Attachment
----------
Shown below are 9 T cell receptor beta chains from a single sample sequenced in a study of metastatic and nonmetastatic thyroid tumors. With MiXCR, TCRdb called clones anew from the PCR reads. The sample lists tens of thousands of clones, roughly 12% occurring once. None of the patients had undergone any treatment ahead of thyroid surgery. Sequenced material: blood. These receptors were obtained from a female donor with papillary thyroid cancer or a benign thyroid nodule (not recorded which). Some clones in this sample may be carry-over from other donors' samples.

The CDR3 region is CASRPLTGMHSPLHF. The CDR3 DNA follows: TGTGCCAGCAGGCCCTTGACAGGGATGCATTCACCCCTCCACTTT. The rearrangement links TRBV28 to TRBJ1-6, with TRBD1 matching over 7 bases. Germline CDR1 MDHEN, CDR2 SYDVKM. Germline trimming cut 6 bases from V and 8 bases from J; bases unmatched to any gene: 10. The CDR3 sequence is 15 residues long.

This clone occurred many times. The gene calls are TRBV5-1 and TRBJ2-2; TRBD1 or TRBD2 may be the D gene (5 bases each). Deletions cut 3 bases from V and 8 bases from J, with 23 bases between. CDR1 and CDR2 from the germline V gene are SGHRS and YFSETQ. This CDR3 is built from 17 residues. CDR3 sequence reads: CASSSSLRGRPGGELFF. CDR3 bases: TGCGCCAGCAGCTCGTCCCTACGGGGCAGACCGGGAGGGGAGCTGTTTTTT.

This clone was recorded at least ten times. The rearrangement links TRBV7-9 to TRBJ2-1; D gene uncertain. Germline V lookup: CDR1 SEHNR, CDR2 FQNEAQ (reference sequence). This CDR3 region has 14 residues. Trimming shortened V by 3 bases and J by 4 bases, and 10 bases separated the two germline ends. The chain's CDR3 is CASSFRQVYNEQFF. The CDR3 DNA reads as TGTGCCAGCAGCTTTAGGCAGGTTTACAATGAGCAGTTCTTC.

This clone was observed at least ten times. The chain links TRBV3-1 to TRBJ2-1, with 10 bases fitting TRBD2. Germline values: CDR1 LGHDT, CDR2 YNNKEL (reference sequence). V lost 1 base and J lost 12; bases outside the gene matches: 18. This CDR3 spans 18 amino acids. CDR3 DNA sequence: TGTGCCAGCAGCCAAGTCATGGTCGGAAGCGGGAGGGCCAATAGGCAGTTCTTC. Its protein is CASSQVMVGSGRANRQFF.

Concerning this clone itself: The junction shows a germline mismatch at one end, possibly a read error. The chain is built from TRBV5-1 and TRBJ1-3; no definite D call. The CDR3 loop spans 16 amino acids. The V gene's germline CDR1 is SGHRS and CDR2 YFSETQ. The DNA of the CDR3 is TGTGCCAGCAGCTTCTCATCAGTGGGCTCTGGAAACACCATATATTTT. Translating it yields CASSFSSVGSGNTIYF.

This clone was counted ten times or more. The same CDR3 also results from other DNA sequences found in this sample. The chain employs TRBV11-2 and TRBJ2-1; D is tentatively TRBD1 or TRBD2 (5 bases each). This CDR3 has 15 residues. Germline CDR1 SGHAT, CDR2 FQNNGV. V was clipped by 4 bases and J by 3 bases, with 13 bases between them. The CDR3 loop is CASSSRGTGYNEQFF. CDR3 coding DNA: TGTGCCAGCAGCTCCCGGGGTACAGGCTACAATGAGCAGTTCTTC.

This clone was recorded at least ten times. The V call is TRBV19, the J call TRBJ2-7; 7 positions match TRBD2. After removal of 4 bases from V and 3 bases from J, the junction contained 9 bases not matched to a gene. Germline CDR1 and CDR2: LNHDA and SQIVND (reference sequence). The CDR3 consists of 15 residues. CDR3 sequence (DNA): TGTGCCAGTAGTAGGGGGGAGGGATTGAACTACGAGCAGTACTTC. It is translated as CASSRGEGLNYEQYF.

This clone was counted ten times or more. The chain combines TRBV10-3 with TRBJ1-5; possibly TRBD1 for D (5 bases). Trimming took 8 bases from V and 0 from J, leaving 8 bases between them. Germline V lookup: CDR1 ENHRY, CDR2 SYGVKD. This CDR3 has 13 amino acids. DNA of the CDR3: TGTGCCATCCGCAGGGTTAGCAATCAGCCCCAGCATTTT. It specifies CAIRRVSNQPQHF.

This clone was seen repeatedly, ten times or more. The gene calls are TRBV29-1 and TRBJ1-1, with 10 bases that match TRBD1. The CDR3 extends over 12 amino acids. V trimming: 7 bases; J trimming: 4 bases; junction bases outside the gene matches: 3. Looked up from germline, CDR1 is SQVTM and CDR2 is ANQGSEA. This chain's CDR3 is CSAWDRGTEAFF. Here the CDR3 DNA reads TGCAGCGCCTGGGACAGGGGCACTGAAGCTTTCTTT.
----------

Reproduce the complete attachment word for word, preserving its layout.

Shown below are 9 T cell receptor beta chains from a single sample sequenced in a study of metastatic and nonmetastatic thyroid tumors. With MiXCR, TCRdb called clones anew from the PCR reads. The sample lists tens of thousands of clones, roughly 12% occurring once. None of the patients had undergone any treatment ahead of thyroid surgery. Sequenced material: blood. These receptors were obtained from a female donor with papillary thyroid cancer or a benign thyroid nodule (not recorded which). Some clones in this sample may be carry-over from other donors' samples.

The CDR3 region is CASRPLTGMHSPLHF. The CDR3 DNA follows: TGTGCCAGCAGGCCCTTGACAGGGATGCATTCACCCCTCCACTTT. The rearrangement links TRBV28 to TRBJ1-6, with TRBD1 matching over 7 bases. Germline CDR1 MDHEN, CDR2 SYDVKM. Germline trimming cut 6 bases from V and 8 bases from J; bases unmatched to any gene: 10. The CDR3 sequence is 15 residues long.

This clone occurred many times. The gene calls are TRBV5-1 and TRBJ2-2; TRBD1 or TRBD2 may be the D gene (5 bases each). Deletions cut 3 bases from V and 8 bases from J, with 23 bases between. CDR1 and CDR2 from the germline V gene are SGHRS and YFSETQ. This CDR3 is built from 17 residues. CDR3 sequence reads: CASSSSLRGRPGGELFF. CDR3 bases: TGCGCCAGCAGCTCGTCCCTACGGGGCAGACCGGGAGGGGAGCTGTTTTTT.

This clone was recorded at least ten times. The rearrangement links TRBV7-9 to TRBJ2-1; D gene uncertain. Germline V lookup: CDR1 SEHNR, CDR2 FQNEAQ (reference sequence). This CDR3 region has 14 residues. Trimming shortened V by 3 bases and J by 4 bases, and 10 bases separated the two germline ends. The chain's CDR3 is CASSFRQVYNEQFF. The CDR3 DNA reads as TGTGCCAGCAGCTTTAGGCAGGTTTACAATGAGCAGTTCTTC.

This clone was observed at least ten times. The chain links TRBV3-1 to TRBJ2-1, with 10 bases fitting TRBD2. Germline values: CDR1 LGHDT, CDR2 YNNKEL (reference sequence). V lost 1 base and J lost 12; bases outside the gene matches: 18. This CDR3 spans 18 amino acids. CDR3 DNA sequence: TGTGCCAGCAGCCAAGTCATGGTCGGAAGCGGGAGGGCCAATAGGCAGTTCTTC. Its protein is CASSQVMVGSGRANRQFF.

Concerning this clone itself: The junction shows a germline mismatch at one end, possibly a read error. The chain is built from TRBV5-1 and TRBJ1-3; no definite D call. The CDR3 loop spans 16 amino acids. The V gene's germline CDR1 is SGHRS and CDR2 YFSETQ. The DNA of the CDR3 is TGTGCCAGCAGCTTCTCATCAGTGGGCTCTGGAAACACCATATATTTT. Translating it yields CASSFSSVGSGNTIYF.

This clone was counted ten times or more. The same CDR3 also results from other DNA sequences found in this sample. The chain employs TRBV11-2 and TRBJ2-1; D is tentatively TRBD1 or TRBD2 (5 bases each). This CDR3 has 15 residues. Germline CDR1 SGHAT, CDR2 FQNNGV. V was clipped by 4 bases and J by 3 bases, with 13 bases between them. The CDR3 loop is CASSSRGTGYNEQFF. CDR3 coding DNA: TGTGCCAGCAGCTCCCGGGGTACAGGCTACAATGAGCAGTTCTTC.

This clone was recorded at least ten times. The V call is TRBV19, the J call TRBJ2-7; 7 positions match TRBD2. After removal of 4 bases from V and 3 bases from J, the junction contained 9 bases not matched to a gene. Germline CDR1 and CDR2: LNHDA and SQIVND (reference sequence). The CDR3 consists of 15 residues. CDR3 sequence (DNA): TGTGCCAGTAGTAGGGGGGAGGGATTGAACTACGAGCAGTACTTC. It is translated as CASSRGEGLNYEQYF.

This clone was counted ten times or more. The chain combines TRBV10-3 with TRBJ1-5; possibly TRBD1 for D (5 bases). Trimming took 8 bases from V and 0 from J, leaving 8 bases between them. Germline V lookup: CDR1 ENHRY, CDR2 SYGVKD. This CDR3 has 13 amino acids. DNA of the CDR3: TGTGCCATCCGCAGGGTTAGCAATCAGCCCCAGCATTTT. It specifies CAIRRVSNQPQHF.

This clone was seen repeatedly, ten times or more. The gene calls are TRBV29-1 and TRBJ1-1, with 10 bases that match TRBD1. The CDR3 extends over 12 amino acids. V trimming: 7 bases; J trimming: 4 bases; junction bases outside the gene matches: 3. Looked up from germline, CDR1 is SQVTM and CDR2 is ANQGSEA. This chain's CDR3 is CSAWDRGTEAFF. Here the CDR3 DNA reads TGCAGCGCCTGGGACAGGGGCACTGAAGCTTTCTTT.